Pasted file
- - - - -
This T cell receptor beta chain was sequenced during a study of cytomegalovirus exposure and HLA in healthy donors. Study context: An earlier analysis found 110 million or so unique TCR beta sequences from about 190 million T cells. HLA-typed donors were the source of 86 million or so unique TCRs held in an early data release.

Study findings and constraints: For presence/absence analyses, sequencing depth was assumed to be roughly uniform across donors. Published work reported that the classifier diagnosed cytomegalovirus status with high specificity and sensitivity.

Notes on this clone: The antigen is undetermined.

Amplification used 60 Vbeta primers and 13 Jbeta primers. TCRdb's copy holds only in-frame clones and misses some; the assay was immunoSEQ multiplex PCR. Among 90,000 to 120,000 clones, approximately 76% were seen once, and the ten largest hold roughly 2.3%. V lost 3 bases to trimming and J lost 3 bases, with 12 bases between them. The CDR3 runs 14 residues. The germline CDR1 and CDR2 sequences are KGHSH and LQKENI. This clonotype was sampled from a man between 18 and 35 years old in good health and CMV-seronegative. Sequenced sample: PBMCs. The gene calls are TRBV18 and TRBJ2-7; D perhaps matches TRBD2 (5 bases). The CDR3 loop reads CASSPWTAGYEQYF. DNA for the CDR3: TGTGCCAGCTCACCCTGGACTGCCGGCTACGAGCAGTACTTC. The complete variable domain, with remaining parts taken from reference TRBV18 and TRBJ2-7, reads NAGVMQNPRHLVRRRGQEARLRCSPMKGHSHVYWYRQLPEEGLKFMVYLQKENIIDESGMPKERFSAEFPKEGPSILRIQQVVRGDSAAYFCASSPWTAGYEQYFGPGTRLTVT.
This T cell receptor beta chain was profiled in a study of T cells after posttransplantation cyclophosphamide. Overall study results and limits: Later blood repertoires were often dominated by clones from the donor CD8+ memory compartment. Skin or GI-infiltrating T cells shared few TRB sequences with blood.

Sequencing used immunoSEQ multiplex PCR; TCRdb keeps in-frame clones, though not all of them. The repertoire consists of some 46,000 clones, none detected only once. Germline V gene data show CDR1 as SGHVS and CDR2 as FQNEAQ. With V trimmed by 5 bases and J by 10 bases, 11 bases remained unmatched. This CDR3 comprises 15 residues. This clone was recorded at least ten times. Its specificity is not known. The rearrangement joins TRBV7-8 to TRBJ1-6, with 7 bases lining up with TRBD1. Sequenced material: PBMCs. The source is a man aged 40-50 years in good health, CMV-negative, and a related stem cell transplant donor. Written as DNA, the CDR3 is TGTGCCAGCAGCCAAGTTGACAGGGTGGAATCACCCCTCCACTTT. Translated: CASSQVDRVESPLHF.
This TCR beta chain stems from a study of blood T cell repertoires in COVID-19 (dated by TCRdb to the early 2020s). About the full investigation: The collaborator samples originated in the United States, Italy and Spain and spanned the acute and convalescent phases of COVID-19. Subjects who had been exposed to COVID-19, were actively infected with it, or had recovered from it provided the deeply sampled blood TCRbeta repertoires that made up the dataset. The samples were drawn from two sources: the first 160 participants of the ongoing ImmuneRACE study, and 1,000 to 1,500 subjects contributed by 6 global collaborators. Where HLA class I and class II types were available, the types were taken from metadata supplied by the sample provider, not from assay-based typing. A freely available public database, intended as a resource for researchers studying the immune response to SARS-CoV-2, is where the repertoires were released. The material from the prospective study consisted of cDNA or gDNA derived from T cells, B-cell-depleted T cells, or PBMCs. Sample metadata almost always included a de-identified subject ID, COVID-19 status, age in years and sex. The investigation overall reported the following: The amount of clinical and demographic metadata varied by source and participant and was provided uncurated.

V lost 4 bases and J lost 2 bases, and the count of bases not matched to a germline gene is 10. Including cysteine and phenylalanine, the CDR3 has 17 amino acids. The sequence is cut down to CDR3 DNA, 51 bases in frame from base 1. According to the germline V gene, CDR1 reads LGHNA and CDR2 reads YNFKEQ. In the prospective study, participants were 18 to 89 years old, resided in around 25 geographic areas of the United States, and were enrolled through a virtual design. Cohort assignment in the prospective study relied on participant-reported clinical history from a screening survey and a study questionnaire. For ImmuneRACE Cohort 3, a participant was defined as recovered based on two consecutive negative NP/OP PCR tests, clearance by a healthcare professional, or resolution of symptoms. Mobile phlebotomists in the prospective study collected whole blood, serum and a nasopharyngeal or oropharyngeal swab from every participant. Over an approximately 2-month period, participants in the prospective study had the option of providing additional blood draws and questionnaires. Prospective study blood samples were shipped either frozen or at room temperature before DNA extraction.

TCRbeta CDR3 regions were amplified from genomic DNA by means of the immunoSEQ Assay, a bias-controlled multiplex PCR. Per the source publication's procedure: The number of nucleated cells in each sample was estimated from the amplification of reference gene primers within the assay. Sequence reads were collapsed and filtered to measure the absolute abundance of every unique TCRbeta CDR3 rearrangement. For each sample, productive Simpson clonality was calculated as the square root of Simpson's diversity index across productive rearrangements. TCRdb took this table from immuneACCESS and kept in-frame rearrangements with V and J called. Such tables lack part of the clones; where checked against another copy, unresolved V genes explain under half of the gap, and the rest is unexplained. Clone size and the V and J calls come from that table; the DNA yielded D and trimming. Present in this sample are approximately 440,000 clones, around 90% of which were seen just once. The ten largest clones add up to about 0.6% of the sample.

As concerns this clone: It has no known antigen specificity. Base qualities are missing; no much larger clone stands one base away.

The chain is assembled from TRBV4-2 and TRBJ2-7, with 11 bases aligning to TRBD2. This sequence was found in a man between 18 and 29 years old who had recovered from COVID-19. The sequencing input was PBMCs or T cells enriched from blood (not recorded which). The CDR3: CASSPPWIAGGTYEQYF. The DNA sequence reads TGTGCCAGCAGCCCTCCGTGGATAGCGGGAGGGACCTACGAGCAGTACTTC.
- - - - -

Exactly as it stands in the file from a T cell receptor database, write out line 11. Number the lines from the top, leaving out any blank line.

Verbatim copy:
The chain is assembled from TRBV4-2 and TRBJ2-7, with 11 bases aligning to TRBD2. This sequence was found in a man between 18 and 29 years old who had recovered from COVID-19. The sequencing input was PBMCs or T cells enriched from blood (not recorded which). The CDR3: CASSPPWIAGGTYEQYF. The DNA sequence reads TGTGCCAGCAGCCCTCCGTGGATAGCGGGAGGGACCTACGAGCAGTACTTC.